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The Army's high hopes for its 'energy task force'

We were talking just the other day about the challenges the Army has in making itself more energy efficient and lessening its dependence on petroleum, but service officials say they're locked in: Army Secretary John McHugh announced Thursday that he is standing up a new task force that will serve as a "a one-stop shop for the private sector, so we can better harness the expertise of those who can invest and build economically viable, large scale renewable energy infrastructure on Army installations."

The new Energy Initiatives Office Task Force, which will be in place by Sept. 15, is "integral to the Army addressing rising energy security challenges, escalating fuel prices, and stricter federal mandates," according to a DoD announcement, and here's why:

“The Energy Initiatives Office Task Force will help the Army build resilience through renewable energy while streamlining our business practices so developers can invest in and build an economically viable, large-scale renewable energy infrastructure,” said McHugh, “To meet a goal of 25 percent renewable energy by 2025, the Army must use every opportunity to be energy efficient and draw power from alternative and/or renewable energy sources.”

The scale of renewable energy production the Army needs in order to provide enhanced energy security is estimated to require investment up to $7.1billion over the next 10 years.  This level of investment is expected to generate 2.1 million megawatt hours of power annually for the Army.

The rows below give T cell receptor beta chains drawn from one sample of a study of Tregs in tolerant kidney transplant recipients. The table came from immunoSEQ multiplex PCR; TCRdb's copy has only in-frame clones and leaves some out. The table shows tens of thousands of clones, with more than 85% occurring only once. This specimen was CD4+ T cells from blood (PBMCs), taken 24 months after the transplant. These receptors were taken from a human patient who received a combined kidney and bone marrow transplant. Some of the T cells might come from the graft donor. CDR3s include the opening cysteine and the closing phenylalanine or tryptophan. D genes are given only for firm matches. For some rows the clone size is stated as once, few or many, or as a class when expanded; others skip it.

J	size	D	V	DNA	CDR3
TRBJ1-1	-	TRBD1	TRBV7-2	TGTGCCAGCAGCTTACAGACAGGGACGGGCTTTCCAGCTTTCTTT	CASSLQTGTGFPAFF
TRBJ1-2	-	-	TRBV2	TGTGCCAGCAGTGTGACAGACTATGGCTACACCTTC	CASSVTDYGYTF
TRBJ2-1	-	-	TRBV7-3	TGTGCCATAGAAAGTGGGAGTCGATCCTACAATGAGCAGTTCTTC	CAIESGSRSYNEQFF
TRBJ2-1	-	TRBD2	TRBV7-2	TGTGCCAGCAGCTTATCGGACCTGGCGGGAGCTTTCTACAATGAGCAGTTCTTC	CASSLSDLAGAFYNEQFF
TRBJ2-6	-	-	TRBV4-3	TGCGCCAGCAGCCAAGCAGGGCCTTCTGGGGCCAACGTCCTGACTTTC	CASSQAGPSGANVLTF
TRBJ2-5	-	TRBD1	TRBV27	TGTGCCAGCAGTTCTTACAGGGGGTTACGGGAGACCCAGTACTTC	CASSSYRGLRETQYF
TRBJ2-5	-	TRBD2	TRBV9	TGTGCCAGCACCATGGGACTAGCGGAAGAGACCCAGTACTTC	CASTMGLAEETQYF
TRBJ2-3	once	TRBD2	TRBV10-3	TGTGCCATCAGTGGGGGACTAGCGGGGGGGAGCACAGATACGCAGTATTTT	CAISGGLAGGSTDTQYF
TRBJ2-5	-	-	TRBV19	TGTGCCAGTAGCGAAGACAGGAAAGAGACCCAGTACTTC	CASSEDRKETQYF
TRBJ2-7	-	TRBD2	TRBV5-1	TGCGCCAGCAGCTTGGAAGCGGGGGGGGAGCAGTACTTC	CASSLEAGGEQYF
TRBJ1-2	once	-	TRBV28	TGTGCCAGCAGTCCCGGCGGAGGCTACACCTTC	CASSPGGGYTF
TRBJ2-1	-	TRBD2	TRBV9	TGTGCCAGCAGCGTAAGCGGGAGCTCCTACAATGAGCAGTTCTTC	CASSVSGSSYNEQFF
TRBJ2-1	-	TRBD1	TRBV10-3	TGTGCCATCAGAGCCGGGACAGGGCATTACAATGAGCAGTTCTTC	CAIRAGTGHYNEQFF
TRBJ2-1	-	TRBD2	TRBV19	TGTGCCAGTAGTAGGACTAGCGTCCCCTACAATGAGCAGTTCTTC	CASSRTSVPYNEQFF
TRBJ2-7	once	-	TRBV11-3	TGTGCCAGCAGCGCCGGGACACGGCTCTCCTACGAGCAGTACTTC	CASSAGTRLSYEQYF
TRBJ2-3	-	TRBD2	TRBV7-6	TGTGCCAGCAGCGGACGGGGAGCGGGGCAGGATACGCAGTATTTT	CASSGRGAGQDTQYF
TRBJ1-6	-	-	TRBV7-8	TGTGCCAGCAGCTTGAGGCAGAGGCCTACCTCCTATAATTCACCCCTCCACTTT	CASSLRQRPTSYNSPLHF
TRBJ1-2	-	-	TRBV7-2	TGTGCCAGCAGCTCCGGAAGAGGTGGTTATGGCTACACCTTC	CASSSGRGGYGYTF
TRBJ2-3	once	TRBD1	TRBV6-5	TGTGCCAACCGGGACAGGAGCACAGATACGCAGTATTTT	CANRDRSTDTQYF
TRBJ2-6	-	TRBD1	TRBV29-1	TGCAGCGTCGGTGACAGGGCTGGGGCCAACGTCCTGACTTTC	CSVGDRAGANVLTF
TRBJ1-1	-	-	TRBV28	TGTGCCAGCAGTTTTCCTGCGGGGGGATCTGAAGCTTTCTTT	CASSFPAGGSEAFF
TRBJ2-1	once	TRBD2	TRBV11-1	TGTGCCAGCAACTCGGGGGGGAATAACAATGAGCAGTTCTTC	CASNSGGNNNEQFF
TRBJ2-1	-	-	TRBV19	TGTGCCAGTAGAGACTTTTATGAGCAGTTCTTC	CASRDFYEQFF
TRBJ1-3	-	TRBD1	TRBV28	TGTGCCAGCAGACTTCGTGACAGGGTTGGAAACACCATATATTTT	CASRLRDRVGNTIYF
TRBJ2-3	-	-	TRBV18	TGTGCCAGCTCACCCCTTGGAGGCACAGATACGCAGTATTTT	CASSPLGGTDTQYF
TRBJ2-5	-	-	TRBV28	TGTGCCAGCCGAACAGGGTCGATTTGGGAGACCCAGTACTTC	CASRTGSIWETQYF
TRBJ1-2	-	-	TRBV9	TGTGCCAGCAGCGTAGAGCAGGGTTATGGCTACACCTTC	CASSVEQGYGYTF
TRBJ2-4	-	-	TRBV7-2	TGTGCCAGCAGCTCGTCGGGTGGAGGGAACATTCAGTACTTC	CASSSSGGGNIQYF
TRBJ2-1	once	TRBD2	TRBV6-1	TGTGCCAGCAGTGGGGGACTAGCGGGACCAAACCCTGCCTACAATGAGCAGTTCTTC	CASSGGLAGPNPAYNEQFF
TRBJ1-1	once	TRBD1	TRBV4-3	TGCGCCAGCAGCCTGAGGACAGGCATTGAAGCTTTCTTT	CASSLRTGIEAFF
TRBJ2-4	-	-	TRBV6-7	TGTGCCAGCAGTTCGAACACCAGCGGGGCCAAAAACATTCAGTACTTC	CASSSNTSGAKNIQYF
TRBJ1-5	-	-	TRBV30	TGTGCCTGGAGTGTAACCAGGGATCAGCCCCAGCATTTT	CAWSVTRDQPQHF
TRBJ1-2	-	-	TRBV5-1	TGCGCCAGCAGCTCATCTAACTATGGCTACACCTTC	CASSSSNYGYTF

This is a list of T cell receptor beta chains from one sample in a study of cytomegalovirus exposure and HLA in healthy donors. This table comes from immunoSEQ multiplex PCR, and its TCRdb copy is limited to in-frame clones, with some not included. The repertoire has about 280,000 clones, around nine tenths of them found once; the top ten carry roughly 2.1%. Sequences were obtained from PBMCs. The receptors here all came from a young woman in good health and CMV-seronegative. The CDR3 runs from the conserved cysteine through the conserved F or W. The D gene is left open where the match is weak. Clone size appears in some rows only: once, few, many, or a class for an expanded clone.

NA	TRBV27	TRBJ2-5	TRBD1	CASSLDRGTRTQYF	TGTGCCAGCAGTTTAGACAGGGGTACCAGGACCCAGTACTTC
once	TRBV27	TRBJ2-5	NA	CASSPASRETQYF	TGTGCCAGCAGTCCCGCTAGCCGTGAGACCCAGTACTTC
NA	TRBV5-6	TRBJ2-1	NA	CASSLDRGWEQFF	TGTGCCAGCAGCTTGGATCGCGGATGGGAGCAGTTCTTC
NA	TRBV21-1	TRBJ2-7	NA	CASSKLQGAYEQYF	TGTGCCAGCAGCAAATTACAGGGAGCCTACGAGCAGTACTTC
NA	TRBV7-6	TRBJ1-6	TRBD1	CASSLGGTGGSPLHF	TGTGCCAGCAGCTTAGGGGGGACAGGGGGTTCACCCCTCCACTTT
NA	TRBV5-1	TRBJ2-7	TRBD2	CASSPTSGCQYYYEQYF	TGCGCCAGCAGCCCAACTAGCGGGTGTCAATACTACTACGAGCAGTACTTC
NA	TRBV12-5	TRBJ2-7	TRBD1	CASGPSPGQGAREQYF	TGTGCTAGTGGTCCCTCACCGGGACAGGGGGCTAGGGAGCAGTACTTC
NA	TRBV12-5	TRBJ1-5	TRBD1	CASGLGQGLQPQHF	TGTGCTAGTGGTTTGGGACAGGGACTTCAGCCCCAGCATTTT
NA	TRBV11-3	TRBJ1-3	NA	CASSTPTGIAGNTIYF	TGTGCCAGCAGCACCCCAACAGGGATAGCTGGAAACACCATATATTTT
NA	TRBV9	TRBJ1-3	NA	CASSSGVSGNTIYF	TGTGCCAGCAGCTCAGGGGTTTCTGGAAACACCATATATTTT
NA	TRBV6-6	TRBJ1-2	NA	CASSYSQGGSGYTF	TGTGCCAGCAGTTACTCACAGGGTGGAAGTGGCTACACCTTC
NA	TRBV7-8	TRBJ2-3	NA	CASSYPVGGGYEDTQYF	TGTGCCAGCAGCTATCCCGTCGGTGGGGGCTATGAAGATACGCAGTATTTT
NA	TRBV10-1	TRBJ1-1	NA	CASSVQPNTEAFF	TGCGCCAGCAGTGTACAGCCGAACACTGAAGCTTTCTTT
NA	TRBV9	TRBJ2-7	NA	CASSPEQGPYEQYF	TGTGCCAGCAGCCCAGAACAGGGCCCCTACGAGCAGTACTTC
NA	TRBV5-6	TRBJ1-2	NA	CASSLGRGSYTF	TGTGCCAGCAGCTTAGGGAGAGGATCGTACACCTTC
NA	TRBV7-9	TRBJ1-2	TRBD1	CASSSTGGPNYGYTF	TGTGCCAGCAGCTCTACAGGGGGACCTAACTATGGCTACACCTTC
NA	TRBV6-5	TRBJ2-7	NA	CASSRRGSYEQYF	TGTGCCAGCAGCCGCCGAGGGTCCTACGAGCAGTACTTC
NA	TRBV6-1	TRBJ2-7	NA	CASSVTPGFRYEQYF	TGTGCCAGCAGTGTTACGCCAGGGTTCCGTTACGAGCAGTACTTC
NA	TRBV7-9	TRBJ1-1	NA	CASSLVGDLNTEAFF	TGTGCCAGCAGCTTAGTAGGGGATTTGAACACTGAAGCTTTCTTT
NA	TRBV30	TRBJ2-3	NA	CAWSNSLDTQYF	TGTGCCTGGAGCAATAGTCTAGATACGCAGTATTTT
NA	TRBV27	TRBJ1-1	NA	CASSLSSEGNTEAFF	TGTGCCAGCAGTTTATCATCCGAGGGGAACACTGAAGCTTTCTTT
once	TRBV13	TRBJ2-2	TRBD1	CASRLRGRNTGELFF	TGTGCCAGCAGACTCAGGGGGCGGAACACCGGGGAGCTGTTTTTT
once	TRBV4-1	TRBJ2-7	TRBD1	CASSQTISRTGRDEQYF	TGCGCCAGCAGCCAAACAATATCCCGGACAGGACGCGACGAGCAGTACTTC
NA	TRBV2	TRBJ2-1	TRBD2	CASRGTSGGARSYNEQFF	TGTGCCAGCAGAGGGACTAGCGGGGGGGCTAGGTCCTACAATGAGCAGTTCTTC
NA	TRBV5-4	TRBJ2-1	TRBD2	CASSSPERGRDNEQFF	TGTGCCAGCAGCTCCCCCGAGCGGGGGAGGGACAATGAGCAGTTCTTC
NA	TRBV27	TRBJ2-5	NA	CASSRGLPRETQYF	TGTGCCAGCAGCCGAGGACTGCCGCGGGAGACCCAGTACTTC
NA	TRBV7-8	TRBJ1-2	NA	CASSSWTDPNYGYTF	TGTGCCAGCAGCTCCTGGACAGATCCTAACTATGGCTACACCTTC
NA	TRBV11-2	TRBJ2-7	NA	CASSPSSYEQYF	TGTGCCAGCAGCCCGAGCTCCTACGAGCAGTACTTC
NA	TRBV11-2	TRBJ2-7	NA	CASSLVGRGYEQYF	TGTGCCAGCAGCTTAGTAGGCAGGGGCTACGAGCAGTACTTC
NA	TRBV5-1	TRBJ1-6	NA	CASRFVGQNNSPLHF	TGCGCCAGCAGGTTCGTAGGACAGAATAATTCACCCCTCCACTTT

The EIO Task Force will work within the Army to streamline existing acquisition processes and leverage industry for the execution of large-scale renewable and alternative energy projects on Army installations.  Army installations currently are pursuing renewable energy infrastructure, but often lack needed expertise.  The EIO Task Force will fill this expertise gap and provide resources focused on working with the private sector to execute large-scale renewable energy projects.  This is expected to result in increased interest by project developers and improved financial options for the Army.

Will it work? Maybe -- the services' enduring interest in alternative energy means it will likely remain a continued source of spending even in Austerity America, for the ironic reason that it offers the prospect to lower future costs. (Spending now to "save" money tomorrow is the Pentagon way.) Where there's money, industry will follow, and who knows what kind of ideas it may come up with to get better about using energy. Show Full Article

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